Support with school and work

How to take care of your mental health while achieving your educational and professional goals.

Why get support for school or work?

Sometimes mental health challenges can make regular activities such as school and work extremely difficult. Just like you wouldn’t go to school or work if you had a fever, for example, it’s important to take time to care for your emotional wellbeing, too –even if it means taking a mental health day (or a few), reducing your workload, or accepting accommodations.  

Millions of people struggle with mental health issues every day, and with the right support, continue to to meet their goals, and often discover new interests and strengths along the way. The better you feel, the more you will be able to accomplish. Trust us, you are not alone!

“Go for it! I am doing what is important to me and that matters a lot. Learn the interpersonal skills you need to be comfortable around other people. Enjoy life, and most of all, be kind to yourself while you work hard. Do what you love. Be you. You are unique and have a lot to offer.”

Where should I begin?

If your mental health hinders your ability to focus in school or at work, the best thing you can do is to speak with a trusted adult – such as a parent, teacher, coach, or counselor – about what’s going on. Let them know how you’re feeling, and if you can, try to explain how it’s affecting your day-to-day activities. Here are a few suggestions to help.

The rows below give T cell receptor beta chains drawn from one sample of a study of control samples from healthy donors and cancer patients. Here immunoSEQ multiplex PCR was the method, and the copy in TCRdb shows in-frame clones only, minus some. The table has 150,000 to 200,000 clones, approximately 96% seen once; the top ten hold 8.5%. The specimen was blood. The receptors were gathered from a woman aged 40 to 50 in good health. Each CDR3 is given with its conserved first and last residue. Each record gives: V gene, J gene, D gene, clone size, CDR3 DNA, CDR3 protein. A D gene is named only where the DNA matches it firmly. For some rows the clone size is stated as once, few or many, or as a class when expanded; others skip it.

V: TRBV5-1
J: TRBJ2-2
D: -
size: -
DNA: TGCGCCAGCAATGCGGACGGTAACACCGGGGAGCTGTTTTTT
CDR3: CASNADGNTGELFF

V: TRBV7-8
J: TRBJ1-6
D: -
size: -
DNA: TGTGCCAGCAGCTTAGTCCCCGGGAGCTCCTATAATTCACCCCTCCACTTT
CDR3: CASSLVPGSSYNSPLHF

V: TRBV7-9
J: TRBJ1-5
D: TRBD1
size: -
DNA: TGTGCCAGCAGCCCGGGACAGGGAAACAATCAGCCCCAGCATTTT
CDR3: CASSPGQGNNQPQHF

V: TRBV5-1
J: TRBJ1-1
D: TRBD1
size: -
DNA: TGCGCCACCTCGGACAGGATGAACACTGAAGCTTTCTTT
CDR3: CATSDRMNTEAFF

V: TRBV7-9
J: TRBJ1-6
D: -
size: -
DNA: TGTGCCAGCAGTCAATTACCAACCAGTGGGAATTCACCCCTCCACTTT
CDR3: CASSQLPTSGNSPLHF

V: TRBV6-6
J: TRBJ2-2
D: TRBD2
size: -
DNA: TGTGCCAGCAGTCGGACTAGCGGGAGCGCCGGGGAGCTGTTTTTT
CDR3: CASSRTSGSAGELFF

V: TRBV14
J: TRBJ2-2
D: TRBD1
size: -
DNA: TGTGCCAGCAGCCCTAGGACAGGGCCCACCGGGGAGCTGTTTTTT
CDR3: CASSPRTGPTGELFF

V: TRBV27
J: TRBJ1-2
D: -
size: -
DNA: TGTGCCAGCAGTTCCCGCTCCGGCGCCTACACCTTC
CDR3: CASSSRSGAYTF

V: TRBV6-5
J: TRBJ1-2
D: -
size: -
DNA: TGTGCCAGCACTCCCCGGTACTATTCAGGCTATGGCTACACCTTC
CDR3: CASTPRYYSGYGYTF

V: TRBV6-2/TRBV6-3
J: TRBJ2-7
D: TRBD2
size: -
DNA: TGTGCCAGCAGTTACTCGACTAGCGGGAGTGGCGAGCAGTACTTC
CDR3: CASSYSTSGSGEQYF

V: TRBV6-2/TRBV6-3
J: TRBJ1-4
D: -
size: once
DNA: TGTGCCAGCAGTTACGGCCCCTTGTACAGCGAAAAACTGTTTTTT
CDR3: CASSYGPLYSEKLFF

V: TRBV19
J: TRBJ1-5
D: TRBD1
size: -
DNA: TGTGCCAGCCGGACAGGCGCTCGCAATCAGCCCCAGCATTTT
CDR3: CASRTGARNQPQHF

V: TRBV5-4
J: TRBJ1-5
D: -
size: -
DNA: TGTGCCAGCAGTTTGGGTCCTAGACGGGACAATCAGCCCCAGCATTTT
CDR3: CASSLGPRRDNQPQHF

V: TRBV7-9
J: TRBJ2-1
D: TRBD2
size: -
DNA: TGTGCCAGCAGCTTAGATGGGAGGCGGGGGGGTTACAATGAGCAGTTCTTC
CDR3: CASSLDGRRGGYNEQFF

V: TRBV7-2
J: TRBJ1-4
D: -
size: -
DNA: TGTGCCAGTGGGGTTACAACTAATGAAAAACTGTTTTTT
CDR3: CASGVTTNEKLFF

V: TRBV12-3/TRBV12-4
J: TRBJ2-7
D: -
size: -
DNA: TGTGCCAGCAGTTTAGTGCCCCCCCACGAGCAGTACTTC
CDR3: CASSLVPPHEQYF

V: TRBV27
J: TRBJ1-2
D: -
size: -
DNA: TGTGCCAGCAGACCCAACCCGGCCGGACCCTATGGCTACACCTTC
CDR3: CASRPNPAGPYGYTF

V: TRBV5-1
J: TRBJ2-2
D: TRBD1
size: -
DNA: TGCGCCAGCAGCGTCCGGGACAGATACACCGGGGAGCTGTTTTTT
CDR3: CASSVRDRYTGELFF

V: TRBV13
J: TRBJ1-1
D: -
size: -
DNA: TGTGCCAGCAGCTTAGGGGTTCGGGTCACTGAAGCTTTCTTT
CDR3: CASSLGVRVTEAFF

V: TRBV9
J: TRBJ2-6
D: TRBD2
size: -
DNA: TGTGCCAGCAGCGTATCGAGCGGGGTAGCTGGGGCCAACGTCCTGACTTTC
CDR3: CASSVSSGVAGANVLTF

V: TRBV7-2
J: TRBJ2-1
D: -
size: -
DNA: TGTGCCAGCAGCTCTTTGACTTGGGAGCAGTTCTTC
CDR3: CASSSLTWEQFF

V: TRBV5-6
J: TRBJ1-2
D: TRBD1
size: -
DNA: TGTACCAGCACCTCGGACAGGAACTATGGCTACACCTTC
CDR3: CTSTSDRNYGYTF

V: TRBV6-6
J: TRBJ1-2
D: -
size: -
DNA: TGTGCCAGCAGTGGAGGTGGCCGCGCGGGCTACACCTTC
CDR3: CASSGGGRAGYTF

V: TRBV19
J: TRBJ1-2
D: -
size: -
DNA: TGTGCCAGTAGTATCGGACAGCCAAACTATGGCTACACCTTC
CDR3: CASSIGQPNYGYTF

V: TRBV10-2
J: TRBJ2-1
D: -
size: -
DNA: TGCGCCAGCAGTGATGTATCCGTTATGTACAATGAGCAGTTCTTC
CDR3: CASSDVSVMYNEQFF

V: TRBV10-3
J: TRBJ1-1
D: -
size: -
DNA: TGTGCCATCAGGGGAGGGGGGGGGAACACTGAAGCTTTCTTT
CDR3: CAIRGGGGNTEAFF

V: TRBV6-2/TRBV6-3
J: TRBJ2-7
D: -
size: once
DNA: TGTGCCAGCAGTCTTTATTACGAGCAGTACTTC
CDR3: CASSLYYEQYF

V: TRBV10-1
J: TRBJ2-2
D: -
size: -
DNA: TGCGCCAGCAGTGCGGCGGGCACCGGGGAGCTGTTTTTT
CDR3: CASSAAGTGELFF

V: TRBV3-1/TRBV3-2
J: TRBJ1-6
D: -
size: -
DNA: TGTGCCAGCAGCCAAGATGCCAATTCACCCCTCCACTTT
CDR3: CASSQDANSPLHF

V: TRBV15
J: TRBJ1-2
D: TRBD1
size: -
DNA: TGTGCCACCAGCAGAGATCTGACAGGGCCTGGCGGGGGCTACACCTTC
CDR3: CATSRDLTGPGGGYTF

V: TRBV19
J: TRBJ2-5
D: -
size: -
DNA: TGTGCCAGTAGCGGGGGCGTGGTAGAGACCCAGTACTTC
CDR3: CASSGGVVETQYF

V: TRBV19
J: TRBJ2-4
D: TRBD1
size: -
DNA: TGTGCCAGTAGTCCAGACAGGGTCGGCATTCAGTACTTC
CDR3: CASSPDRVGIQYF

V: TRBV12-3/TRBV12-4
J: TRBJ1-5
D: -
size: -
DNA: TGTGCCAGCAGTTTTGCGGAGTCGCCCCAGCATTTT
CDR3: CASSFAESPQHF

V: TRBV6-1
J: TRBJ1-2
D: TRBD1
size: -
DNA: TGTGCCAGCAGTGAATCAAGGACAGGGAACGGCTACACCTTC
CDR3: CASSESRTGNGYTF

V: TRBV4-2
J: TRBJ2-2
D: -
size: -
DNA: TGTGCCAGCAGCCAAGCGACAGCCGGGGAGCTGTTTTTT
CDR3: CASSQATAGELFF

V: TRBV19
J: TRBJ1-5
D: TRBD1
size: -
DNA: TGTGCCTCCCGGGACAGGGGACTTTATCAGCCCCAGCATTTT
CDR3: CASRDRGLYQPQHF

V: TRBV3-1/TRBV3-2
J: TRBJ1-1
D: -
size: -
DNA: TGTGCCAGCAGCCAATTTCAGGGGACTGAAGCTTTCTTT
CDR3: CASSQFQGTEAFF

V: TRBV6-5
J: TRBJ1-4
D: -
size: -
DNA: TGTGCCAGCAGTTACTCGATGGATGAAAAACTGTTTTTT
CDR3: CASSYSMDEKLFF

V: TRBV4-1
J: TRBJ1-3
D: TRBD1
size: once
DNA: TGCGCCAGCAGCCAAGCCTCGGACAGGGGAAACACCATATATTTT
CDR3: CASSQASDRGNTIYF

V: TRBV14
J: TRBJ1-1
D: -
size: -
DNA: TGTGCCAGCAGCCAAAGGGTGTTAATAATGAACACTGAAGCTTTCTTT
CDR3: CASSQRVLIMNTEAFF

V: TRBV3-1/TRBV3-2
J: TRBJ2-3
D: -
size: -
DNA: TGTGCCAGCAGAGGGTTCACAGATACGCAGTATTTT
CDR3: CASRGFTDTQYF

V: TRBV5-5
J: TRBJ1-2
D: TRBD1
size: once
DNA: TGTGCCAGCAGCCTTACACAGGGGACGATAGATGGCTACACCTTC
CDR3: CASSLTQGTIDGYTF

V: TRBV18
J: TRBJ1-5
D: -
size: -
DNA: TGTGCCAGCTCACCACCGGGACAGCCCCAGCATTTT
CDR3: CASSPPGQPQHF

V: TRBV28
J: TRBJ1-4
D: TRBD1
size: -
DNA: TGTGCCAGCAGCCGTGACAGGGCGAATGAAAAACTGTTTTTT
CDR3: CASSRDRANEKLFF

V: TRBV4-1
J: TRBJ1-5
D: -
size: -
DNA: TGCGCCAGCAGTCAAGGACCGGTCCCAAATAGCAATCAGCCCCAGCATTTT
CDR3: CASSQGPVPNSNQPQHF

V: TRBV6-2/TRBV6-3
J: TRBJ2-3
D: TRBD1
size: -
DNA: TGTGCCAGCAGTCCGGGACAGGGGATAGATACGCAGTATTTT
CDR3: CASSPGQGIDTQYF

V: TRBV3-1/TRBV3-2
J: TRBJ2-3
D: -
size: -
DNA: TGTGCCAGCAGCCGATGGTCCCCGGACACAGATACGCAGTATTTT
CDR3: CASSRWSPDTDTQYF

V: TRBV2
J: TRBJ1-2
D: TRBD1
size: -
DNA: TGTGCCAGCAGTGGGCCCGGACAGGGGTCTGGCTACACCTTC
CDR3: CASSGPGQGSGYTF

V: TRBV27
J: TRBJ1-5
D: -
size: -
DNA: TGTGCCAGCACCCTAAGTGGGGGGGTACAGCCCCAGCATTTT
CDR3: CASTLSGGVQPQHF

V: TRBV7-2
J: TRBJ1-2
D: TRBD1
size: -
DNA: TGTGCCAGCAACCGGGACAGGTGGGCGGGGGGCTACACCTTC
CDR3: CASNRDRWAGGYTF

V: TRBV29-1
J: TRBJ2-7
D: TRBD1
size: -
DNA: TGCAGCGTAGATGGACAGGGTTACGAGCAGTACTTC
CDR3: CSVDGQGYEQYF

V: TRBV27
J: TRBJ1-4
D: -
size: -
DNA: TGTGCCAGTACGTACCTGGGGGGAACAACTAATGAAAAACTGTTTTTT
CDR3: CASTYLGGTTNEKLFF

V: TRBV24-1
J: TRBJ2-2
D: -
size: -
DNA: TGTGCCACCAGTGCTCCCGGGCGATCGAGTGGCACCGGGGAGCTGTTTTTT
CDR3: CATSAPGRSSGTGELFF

• Think about what you feel comfortable sharing before having the talk.

  • Set aside an undistracted time that works for you and them.

  • Ask for their support.

  • Share resources (like this blog post) to help educate them.

We know it can be a difficult topic. You might be afraid of their response – that they’ll get upset, or overreact, or dismiss what you’re feeling as “just a phase.” But it’s important to remember that, while talking to a trusted adult can be hard, the effort is worth it. There’s nothing wrong with asking for support, and having an adult ally in your court is often an important step toward getting the care you need.  Not sure where to begin? Take these steps to talk about mental health with your parents or a trusted adult and find the resources you need.

“Seek out mentors who understand what you’re up against and are genuinely supportive. Connecting with other students with similar experiences can be invaluable. Trailblazing is never easy!”

Academic accommodations 

To be your most successful self, you may require certain accommodations within an academic or professional setting. Under Title I of the Americans with Disabilities Act (ADA), you are entitled to certain accommodations that enable you to work better and more efficiently. 

Accommodations may include: preferential seating, taking breaks, use of a recording device or notetaker, extended time for test taking, private feedback on performance, and use of assistive computer software, among several others. Here’s how to go about requesting them:

K-12 Schools

Accommodations can generally be made upon request by working with a school counselor, and are formally implemented through either a 504 Plan or  Individualized Education Plan (learn more about each of these here).